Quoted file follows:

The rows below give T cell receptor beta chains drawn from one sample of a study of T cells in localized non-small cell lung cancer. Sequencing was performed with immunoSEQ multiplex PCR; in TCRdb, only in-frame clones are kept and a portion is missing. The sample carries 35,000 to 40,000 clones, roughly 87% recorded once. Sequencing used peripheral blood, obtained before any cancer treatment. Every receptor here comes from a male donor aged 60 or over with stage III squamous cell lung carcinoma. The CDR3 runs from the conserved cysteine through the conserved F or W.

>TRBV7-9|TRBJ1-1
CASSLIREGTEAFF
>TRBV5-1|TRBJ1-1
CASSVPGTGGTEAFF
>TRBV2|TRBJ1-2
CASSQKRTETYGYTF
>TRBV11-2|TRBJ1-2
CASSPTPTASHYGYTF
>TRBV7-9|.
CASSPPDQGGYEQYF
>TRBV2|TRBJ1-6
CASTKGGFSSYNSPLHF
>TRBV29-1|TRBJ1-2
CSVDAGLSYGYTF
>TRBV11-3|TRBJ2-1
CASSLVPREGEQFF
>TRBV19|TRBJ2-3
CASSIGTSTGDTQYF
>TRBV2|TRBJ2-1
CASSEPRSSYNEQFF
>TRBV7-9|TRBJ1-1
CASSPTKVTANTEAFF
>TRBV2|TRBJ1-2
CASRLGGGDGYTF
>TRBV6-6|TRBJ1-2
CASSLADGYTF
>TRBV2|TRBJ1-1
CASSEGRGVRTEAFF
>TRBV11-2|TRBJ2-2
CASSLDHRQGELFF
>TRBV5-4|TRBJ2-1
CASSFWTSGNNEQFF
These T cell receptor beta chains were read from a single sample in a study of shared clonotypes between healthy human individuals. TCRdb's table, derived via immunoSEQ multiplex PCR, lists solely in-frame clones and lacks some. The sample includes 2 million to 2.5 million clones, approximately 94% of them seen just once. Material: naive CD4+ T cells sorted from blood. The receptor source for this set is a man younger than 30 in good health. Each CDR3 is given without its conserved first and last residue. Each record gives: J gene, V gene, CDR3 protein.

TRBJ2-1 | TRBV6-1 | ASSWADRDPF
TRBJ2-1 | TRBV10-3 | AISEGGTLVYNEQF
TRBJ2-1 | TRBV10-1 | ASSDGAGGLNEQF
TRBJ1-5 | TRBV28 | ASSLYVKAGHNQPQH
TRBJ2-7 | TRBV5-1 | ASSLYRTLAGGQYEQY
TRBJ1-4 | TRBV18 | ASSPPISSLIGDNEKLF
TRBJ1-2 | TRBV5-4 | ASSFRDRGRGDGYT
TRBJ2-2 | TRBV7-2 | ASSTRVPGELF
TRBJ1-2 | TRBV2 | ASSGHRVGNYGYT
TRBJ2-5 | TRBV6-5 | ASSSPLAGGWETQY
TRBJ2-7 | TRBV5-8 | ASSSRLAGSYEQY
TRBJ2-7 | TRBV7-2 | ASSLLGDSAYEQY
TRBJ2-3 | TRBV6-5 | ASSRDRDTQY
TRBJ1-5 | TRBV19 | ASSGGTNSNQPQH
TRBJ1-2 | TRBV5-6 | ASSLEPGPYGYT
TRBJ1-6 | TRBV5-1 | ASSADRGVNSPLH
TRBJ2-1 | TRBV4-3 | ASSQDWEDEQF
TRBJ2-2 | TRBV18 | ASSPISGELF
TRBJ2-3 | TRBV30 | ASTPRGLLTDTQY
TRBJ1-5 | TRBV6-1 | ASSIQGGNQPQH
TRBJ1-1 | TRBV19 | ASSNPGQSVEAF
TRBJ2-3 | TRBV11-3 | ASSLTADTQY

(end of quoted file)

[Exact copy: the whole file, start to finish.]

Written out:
The rows below give T cell receptor beta chains drawn from one sample of a study of T cells in localized non-small cell lung cancer. Sequencing was performed with immunoSEQ multiplex PCR; in TCRdb, only in-frame clones are kept and a portion is missing. The sample carries 35,000 to 40,000 clones, roughly 87% recorded once. Sequencing used peripheral blood, obtained before any cancer treatment. Every receptor here comes from a male donor aged 60 or over with stage III squamous cell lung carcinoma. The CDR3 runs from the conserved cysteine through the conserved F or W.

>TRBV7-9|TRBJ1-1
CASSLIREGTEAFF
>TRBV5-1|TRBJ1-1
CASSVPGTGGTEAFF
>TRBV2|TRBJ1-2
CASSQKRTETYGYTF
>TRBV11-2|TRBJ1-2
CASSPTPTASHYGYTF
>TRBV7-9|.
CASSPPDQGGYEQYF
>TRBV2|TRBJ1-6
CASTKGGFSSYNSPLHF
>TRBV29-1|TRBJ1-2
CSVDAGLSYGYTF
>TRBV11-3|TRBJ2-1
CASSLVPREGEQFF
>TRBV19|TRBJ2-3
CASSIGTSTGDTQYF
>TRBV2|TRBJ2-1
CASSEPRSSYNEQFF
>TRBV7-9|TRBJ1-1
CASSPTKVTANTEAFF
>TRBV2|TRBJ1-2
CASRLGGGDGYTF
>TRBV6-6|TRBJ1-2
CASSLADGYTF
>TRBV2|TRBJ1-1
CASSEGRGVRTEAFF
>TRBV11-2|TRBJ2-2
CASSLDHRQGELFF
>TRBV5-4|TRBJ2-1
CASSFWTSGNNEQFF
These T cell receptor beta chains were read from a single sample in a study of shared clonotypes between healthy human individuals. TCRdb's table, derived via immunoSEQ multiplex PCR, lists solely in-frame clones and lacks some. The sample includes 2 million to 2.5 million clones, approximately 94% of them seen just once. Material: naive CD4+ T cells sorted from blood. The receptor source for this set is a man younger than 30 in good health. Each CDR3 is given without its conserved first and last residue. Each record gives: J gene, V gene, CDR3 protein.

TRBJ2-1 | TRBV6-1 | ASSWADRDPF
TRBJ2-1 | TRBV10-3 | AISEGGTLVYNEQF
TRBJ2-1 | TRBV10-1 | ASSDGAGGLNEQF
TRBJ1-5 | TRBV28 | ASSLYVKAGHNQPQH
TRBJ2-7 | TRBV5-1 | ASSLYRTLAGGQYEQY
TRBJ1-4 | TRBV18 | ASSPPISSLIGDNEKLF
TRBJ1-2 | TRBV5-4 | ASSFRDRGRGDGYT
TRBJ2-2 | TRBV7-2 | ASSTRVPGELF
TRBJ1-2 | TRBV2 | ASSGHRVGNYGYT
TRBJ2-5 | TRBV6-5 | ASSSPLAGGWETQY
TRBJ2-7 | TRBV5-8 | ASSSRLAGSYEQY
TRBJ2-7 | TRBV7-2 | ASSLLGDSAYEQY
TRBJ2-3 | TRBV6-5 | ASSRDRDTQY
TRBJ1-5 | TRBV19 | ASSGGTNSNQPQH
TRBJ1-2 | TRBV5-6 | ASSLEPGPYGYT
TRBJ1-6 | TRBV5-1 | ASSADRGVNSPLH
TRBJ2-1 | TRBV4-3 | ASSQDWEDEQF
TRBJ2-2 | TRBV18 | ASSPISGELF
TRBJ2-3 | TRBV30 | ASTPRGLLTDTQY
TRBJ1-5 | TRBV6-1 | ASSIQGGNQPQH
TRBJ1-1 | TRBV19 | ASSNPGQSVEAF
TRBJ2-3 | TRBV11-3 | ASSLTADTQY